We know that we currently represent approximately 62% of AMC’s operating income, assuming that AMC is flat year over year. This equates to $34.4 million of gross profits to AMC in the upcoming quarter. On an annualized run rate basis, that’s over $135 million to AMC’s gross profits – which doesn’t include concession sales from MoviePass subscribers. In publicly disclosed 2017 financial documents, AMC claimed each customer spends $4.88 on concessions each visit – meaning MoviePass subscribers could bring an additional $17.1 million in AMC concession revenues for Q1 of 2018, which on an annual run rate means $68.4 million more — an annualized run rate going forward of over $203.4 million revenue from MoviePass subscribers.

We’ve pulled 10 AMC theaters  — less than 2% of theaters. We already know in past testing that MoviePass subscribers are not theater-loyal; they’re happy to drive by a theater that may be closer to a theater that will accept MoviePass –because of the MoviePass value.

From day one, MoviePass has been 100% for our subscribers – they are the most loyal fans we’ve ever seen and we’re honored to remove a price barrier than had been preventing the average movie-lover from going to the movies. We’re here for them and will fight battle for them every day of the week.”


PREVIOUS EXCLUSIVE, Thursday 1:41PM: Is a surprise twist for MoviePass coming out of the Sundance Film Festival where they announced they would be co-acquiring indie movies, such as The Orchard’s American Animals, some of the monthly movie ticket’s subscribers learned today that their app and cards no longer work at certain AMC venues, i.e. the Empire 25 in New York City. See tweets below.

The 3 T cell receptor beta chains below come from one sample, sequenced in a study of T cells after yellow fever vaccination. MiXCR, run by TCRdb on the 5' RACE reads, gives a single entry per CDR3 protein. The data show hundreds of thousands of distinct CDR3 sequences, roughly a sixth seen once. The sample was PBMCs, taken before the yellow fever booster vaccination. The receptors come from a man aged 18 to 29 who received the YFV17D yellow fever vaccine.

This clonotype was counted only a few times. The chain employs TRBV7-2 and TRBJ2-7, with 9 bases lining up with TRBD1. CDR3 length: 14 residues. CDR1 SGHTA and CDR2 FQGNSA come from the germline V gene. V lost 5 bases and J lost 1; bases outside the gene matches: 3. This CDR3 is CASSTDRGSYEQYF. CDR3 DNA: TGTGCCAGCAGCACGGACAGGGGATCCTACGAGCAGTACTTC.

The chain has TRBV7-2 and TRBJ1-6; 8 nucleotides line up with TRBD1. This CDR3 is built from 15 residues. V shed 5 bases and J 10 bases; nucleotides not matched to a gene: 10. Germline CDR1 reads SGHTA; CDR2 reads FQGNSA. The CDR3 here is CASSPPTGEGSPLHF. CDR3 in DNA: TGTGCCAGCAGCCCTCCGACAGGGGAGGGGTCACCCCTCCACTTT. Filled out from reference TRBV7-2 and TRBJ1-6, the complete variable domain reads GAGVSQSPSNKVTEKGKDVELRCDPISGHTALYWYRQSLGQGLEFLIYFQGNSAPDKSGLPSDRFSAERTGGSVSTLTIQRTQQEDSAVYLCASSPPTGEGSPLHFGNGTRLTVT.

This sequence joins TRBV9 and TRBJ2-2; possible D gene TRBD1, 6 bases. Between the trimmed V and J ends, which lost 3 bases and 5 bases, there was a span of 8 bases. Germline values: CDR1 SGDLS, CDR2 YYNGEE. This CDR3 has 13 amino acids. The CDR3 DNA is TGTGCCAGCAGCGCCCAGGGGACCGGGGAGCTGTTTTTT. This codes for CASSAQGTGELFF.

From what Deadline has gathered, it’s not AMC turning off the spigot, rather it appears to be coming from the MoviePass side. The MoviePass debit Master Card is accepted by any and all venues that are listed on the ticket agency’s mobile app. Essentially, MoviePass will no longer cover ticket purchases at certain big market AMC theaters such as the Empire 25 in NYC, AMC Loews Boston Common and the AMC Century Plaza. It’s not as though MoviePass won’t work at other AMC venues. Note, MoviePass doesn’t cover ArcLight Cinemas, Landmark Theateres or iPic, and that doesn’t have to do with the exhibitor, but largely the high ticket price point of these theaters, and what MoviePass is willing to cover.